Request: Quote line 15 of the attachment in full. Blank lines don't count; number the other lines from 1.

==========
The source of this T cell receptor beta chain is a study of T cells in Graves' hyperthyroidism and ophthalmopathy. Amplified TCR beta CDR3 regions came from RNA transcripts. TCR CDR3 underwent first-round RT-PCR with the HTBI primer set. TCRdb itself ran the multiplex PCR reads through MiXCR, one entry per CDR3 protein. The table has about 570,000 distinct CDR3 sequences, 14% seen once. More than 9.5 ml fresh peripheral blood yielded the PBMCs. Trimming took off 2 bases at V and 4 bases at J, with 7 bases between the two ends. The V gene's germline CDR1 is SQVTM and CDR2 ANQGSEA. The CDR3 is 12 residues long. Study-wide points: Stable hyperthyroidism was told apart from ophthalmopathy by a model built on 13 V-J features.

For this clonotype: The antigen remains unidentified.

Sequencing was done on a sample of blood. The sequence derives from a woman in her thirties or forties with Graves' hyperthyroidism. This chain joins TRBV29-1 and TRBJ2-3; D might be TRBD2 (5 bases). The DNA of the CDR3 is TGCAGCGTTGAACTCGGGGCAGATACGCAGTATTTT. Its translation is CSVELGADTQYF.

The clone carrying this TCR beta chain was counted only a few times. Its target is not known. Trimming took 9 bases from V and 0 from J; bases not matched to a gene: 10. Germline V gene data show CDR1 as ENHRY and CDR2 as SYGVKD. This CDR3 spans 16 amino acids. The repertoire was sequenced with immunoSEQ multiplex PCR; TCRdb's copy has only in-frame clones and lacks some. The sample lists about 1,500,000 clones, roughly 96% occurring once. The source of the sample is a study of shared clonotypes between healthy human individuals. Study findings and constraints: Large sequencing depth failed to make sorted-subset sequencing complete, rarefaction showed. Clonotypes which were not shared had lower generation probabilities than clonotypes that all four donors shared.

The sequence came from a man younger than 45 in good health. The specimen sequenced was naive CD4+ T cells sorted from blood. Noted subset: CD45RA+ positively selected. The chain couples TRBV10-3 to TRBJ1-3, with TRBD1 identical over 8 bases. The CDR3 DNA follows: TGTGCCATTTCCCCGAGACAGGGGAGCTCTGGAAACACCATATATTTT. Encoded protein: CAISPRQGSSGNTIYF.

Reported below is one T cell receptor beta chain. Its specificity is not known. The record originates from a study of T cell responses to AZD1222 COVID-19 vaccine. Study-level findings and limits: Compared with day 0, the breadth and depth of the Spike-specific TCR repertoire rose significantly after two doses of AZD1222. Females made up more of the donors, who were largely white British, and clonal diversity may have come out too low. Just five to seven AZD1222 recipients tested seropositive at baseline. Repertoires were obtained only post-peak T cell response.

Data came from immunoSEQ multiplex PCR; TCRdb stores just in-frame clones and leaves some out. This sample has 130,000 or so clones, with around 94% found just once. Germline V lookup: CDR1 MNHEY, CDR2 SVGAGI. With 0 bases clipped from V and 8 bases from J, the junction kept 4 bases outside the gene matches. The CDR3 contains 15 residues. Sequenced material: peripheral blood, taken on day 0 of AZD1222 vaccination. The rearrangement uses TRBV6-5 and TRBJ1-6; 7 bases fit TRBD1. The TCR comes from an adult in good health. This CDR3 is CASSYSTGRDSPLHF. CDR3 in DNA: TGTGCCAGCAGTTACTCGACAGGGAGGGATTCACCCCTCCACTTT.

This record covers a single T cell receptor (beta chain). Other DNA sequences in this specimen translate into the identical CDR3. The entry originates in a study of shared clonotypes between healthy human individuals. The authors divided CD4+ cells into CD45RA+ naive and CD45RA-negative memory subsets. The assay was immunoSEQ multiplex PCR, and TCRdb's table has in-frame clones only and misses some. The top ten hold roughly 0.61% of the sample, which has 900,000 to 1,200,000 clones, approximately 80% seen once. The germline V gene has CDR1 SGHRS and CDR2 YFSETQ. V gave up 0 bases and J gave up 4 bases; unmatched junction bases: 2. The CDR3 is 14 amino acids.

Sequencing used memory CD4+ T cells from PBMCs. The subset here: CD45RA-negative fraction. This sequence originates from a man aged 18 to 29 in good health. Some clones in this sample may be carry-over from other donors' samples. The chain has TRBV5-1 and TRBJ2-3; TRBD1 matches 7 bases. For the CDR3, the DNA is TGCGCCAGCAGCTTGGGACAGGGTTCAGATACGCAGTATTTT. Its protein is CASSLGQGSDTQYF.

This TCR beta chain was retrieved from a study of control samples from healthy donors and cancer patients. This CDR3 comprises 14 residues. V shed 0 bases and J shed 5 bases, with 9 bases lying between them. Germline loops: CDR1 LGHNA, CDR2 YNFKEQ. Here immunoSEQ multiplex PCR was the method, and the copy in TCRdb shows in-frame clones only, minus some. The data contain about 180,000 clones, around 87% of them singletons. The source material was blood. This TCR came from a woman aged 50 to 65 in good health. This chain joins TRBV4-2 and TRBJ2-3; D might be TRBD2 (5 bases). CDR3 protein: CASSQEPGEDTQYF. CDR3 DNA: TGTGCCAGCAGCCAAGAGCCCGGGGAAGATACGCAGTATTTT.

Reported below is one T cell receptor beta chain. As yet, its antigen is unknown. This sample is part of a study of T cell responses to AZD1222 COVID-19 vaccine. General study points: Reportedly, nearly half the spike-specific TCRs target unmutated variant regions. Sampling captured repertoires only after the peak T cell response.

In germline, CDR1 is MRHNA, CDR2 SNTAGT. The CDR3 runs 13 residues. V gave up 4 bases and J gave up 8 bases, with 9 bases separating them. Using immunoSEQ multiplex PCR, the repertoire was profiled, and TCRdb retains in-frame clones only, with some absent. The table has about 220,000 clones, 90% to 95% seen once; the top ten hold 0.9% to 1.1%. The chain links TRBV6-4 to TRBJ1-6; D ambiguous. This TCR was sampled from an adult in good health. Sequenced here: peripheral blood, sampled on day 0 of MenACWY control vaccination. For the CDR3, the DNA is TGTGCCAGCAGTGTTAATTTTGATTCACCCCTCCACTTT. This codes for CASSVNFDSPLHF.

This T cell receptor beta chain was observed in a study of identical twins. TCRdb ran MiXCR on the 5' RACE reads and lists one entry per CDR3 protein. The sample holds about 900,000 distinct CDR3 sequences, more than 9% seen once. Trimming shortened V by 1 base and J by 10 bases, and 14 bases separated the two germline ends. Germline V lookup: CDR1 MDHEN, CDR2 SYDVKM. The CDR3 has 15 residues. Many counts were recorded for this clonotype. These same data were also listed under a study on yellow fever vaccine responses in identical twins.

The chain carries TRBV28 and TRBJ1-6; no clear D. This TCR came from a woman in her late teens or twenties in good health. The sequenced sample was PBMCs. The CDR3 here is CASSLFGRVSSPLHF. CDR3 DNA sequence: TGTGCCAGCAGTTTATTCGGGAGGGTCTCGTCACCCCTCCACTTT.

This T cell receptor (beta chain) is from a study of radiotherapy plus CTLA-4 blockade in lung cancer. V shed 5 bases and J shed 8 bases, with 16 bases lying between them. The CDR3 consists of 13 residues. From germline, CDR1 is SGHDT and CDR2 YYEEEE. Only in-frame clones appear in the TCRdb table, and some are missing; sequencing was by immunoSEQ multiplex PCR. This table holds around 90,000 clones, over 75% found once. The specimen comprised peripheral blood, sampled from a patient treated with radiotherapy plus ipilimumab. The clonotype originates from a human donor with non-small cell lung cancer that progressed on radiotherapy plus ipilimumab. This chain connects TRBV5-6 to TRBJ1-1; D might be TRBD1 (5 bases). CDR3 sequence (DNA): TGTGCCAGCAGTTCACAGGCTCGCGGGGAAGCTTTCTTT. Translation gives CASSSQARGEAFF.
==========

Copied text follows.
This T cell receptor (beta chain) is from a study of radiotherapy plus CTLA-4 blockade in lung cancer. V shed 5 bases and J shed 8 bases, with 16 bases lying between them. The CDR3 consists of 13 residues. From germline, CDR1 is SGHDT and CDR2 YYEEEE. Only in-frame clones appear in the TCRdb table, and some are missing; sequencing was by immunoSEQ multiplex PCR. This table holds around 90,000 clones, over 75% found once. The specimen comprised peripheral blood, sampled from a patient treated with radiotherapy plus ipilimumab. The clonotype originates from a human donor with non-small cell lung cancer that progressed on radiotherapy plus ipilimumab. This chain connects TRBV5-6 to TRBJ1-1; D might be TRBD1 (5 bases). CDR3 sequence (DNA): TGTGCCAGCAGTTCACAGGCTCGCGGGGAAGCTTTCTTT. Translation gives CASSSQARGEAFF.